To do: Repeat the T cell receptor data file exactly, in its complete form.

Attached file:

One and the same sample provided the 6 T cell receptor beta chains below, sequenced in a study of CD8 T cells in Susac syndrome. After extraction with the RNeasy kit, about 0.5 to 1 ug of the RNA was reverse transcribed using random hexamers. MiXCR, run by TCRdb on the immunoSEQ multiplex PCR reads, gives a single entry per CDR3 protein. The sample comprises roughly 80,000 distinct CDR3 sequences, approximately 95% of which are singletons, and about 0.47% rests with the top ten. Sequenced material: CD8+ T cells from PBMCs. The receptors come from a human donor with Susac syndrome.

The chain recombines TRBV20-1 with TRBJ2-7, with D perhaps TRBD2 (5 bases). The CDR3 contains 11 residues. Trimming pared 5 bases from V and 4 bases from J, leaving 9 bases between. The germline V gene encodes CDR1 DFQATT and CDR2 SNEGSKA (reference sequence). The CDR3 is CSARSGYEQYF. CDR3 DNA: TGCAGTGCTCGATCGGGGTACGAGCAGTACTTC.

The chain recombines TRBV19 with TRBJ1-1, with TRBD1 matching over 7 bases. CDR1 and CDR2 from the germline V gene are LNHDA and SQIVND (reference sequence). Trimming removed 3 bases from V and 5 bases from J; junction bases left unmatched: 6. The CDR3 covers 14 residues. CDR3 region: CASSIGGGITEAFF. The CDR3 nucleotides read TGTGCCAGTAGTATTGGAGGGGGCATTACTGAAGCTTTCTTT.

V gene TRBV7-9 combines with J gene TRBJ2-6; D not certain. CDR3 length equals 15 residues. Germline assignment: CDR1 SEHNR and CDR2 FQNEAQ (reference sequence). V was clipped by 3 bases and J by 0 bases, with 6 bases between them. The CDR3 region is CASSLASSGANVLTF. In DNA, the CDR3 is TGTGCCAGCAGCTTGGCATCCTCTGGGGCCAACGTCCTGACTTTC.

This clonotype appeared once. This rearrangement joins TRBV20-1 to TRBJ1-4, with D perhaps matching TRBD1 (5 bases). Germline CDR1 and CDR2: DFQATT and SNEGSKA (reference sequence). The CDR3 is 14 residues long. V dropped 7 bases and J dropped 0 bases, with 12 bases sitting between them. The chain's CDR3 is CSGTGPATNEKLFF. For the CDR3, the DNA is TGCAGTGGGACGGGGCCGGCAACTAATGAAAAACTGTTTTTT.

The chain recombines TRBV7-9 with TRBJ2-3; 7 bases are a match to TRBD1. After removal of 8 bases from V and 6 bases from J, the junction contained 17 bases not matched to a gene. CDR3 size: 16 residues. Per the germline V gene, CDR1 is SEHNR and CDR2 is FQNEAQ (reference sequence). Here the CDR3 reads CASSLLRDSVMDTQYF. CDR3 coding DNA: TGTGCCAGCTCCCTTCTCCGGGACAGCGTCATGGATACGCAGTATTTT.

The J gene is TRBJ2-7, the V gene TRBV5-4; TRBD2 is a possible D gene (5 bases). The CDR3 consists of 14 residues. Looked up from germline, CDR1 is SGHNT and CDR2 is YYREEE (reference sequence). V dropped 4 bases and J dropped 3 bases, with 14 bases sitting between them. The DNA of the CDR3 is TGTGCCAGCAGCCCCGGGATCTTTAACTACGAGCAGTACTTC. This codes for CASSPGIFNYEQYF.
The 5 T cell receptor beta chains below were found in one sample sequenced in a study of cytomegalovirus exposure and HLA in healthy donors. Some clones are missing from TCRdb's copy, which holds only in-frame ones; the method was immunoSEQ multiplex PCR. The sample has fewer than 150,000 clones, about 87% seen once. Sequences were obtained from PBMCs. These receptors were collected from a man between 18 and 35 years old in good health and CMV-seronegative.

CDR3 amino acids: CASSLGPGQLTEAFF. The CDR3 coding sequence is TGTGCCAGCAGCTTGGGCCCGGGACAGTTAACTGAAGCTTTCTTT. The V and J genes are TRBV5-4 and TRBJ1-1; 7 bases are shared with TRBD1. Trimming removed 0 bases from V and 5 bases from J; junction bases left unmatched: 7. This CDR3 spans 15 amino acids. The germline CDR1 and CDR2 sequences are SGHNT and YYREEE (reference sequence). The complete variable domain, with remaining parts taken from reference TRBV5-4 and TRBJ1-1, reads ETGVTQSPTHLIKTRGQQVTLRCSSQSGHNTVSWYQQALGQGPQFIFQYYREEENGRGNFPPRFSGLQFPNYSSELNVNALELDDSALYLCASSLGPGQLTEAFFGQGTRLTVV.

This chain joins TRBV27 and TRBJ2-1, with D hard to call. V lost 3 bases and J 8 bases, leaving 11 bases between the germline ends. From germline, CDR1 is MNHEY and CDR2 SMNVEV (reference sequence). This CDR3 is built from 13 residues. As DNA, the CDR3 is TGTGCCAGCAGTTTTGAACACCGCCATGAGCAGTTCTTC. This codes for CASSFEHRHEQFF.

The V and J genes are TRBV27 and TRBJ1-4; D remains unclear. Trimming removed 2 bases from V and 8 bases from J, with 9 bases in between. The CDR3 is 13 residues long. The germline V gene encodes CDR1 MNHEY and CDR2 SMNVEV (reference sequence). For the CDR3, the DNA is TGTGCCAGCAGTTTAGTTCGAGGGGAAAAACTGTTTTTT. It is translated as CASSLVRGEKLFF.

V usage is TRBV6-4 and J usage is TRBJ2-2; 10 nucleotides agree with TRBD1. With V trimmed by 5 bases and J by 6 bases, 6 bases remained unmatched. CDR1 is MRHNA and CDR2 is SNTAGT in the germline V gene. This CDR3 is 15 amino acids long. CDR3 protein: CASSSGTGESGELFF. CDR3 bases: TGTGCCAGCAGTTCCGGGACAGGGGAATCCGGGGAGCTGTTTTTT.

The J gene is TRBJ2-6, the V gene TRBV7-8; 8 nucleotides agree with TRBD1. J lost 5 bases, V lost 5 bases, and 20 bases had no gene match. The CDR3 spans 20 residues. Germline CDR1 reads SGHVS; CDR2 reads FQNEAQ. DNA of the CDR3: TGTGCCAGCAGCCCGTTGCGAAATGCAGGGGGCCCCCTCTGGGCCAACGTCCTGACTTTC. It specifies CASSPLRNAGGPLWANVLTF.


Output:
One and the same sample provided the 6 T cell receptor beta chains below, sequenced in a study of CD8 T cells in Susac syndrome. After extraction with the RNeasy kit, about 0.5 to 1 ug of the RNA was reverse transcribed using random hexamers. MiXCR, run by TCRdb on the immunoSEQ multiplex PCR reads, gives a single entry per CDR3 protein. The sample comprises roughly 80,000 distinct CDR3 sequences, approximately 95% of which are singletons, and about 0.47% rests with the top ten. Sequenced material: CD8+ T cells from PBMCs. The receptors come from a human donor with Susac syndrome.

The chain recombines TRBV20-1 with TRBJ2-7, with D perhaps TRBD2 (5 bases). The CDR3 contains 11 residues. Trimming pared 5 bases from V and 4 bases from J, leaving 9 bases between. The germline V gene encodes CDR1 DFQATT and CDR2 SNEGSKA (reference sequence). The CDR3 is CSARSGYEQYF. CDR3 DNA: TGCAGTGCTCGATCGGGGTACGAGCAGTACTTC.

The chain recombines TRBV19 with TRBJ1-1, with TRBD1 matching over 7 bases. CDR1 and CDR2 from the germline V gene are LNHDA and SQIVND (reference sequence). Trimming removed 3 bases from V and 5 bases from J; junction bases left unmatched: 6. The CDR3 covers 14 residues. CDR3 region: CASSIGGGITEAFF. The CDR3 nucleotides read TGTGCCAGTAGTATTGGAGGGGGCATTACTGAAGCTTTCTTT.

V gene TRBV7-9 combines with J gene TRBJ2-6; D not certain. CDR3 length equals 15 residues. Germline assignment: CDR1 SEHNR and CDR2 FQNEAQ (reference sequence). V was clipped by 3 bases and J by 0 bases, with 6 bases between them. The CDR3 region is CASSLASSGANVLTF. In DNA, the CDR3 is TGTGCCAGCAGCTTGGCATCCTCTGGGGCCAACGTCCTGACTTTC.

This clonotype appeared once. This rearrangement joins TRBV20-1 to TRBJ1-4, with D perhaps matching TRBD1 (5 bases). Germline CDR1 and CDR2: DFQATT and SNEGSKA (reference sequence). The CDR3 is 14 residues long. V dropped 7 bases and J dropped 0 bases, with 12 bases sitting between them. The chain's CDR3 is CSGTGPATNEKLFF. For the CDR3, the DNA is TGCAGTGGGACGGGGCCGGCAACTAATGAAAAACTGTTTTTT.

The chain recombines TRBV7-9 with TRBJ2-3; 7 bases are a match to TRBD1. After removal of 8 bases from V and 6 bases from J, the junction contained 17 bases not matched to a gene. CDR3 size: 16 residues. Per the germline V gene, CDR1 is SEHNR and CDR2 is FQNEAQ (reference sequence). Here the CDR3 reads CASSLLRDSVMDTQYF. CDR3 coding DNA: TGTGCCAGCTCCCTTCTCCGGGACAGCGTCATGGATACGCAGTATTTT.

The J gene is TRBJ2-7, the V gene TRBV5-4; TRBD2 is a possible D gene (5 bases). The CDR3 consists of 14 residues. Looked up from germline, CDR1 is SGHNT and CDR2 is YYREEE (reference sequence). V dropped 4 bases and J dropped 3 bases, with 14 bases sitting between them. The DNA of the CDR3 is TGTGCCAGCAGCCCCGGGATCTTTAACTACGAGCAGTACTTC. This codes for CASSPGIFNYEQYF.
The 5 T cell receptor beta chains below were found in one sample sequenced in a study of cytomegalovirus exposure and HLA in healthy donors. Some clones are missing from TCRdb's copy, which holds only in-frame ones; the method was immunoSEQ multiplex PCR. The sample has fewer than 150,000 clones, about 87% seen once. Sequences were obtained from PBMCs. These receptors were collected from a man between 18 and 35 years old in good health and CMV-seronegative.

CDR3 amino acids: CASSLGPGQLTEAFF. The CDR3 coding sequence is TGTGCCAGCAGCTTGGGCCCGGGACAGTTAACTGAAGCTTTCTTT. The V and J genes are TRBV5-4 and TRBJ1-1; 7 bases are shared with TRBD1. Trimming removed 0 bases from V and 5 bases from J; junction bases left unmatched: 7. This CDR3 spans 15 amino acids. The germline CDR1 and CDR2 sequences are SGHNT and YYREEE (reference sequence). The complete variable domain, with remaining parts taken from reference TRBV5-4 and TRBJ1-1, reads ETGVTQSPTHLIKTRGQQVTLRCSSQSGHNTVSWYQQALGQGPQFIFQYYREEENGRGNFPPRFSGLQFPNYSSELNVNALELDDSALYLCASSLGPGQLTEAFFGQGTRLTVV.

This chain joins TRBV27 and TRBJ2-1, with D hard to call. V lost 3 bases and J 8 bases, leaving 11 bases between the germline ends. From germline, CDR1 is MNHEY and CDR2 SMNVEV (reference sequence). This CDR3 is built from 13 residues. As DNA, the CDR3 is TGTGCCAGCAGTTTTGAACACCGCCATGAGCAGTTCTTC. This codes for CASSFEHRHEQFF.

The V and J genes are TRBV27 and TRBJ1-4; D remains unclear. Trimming removed 2 bases from V and 8 bases from J, with 9 bases in between. The CDR3 is 13 residues long. The germline V gene encodes CDR1 MNHEY and CDR2 SMNVEV (reference sequence). For the CDR3, the DNA is TGTGCCAGCAGTTTAGTTCGAGGGGAAAAACTGTTTTTT. It is translated as CASSLVRGEKLFF.

V usage is TRBV6-4 and J usage is TRBJ2-2; 10 nucleotides agree with TRBD1. With V trimmed by 5 bases and J by 6 bases, 6 bases remained unmatched. CDR1 is MRHNA and CDR2 is SNTAGT in the germline V gene. This CDR3 is 15 amino acids long. CDR3 protein: CASSSGTGESGELFF. CDR3 bases: TGTGCCAGCAGTTCCGGGACAGGGGAATCCGGGGAGCTGTTTTTT.

The J gene is TRBJ2-6, the V gene TRBV7-8; 8 nucleotides agree with TRBD1. J lost 5 bases, V lost 5 bases, and 20 bases had no gene match. The CDR3 spans 20 residues. Germline CDR1 reads SGHVS; CDR2 reads FQNEAQ. DNA of the CDR3: TGTGCCAGCAGCCCGTTGCGAAATGCAGGGGGCCCCCTCTGGGCCAACGTCCTGACTTTC. It specifies CASSPLRNAGGPLWANVLTF.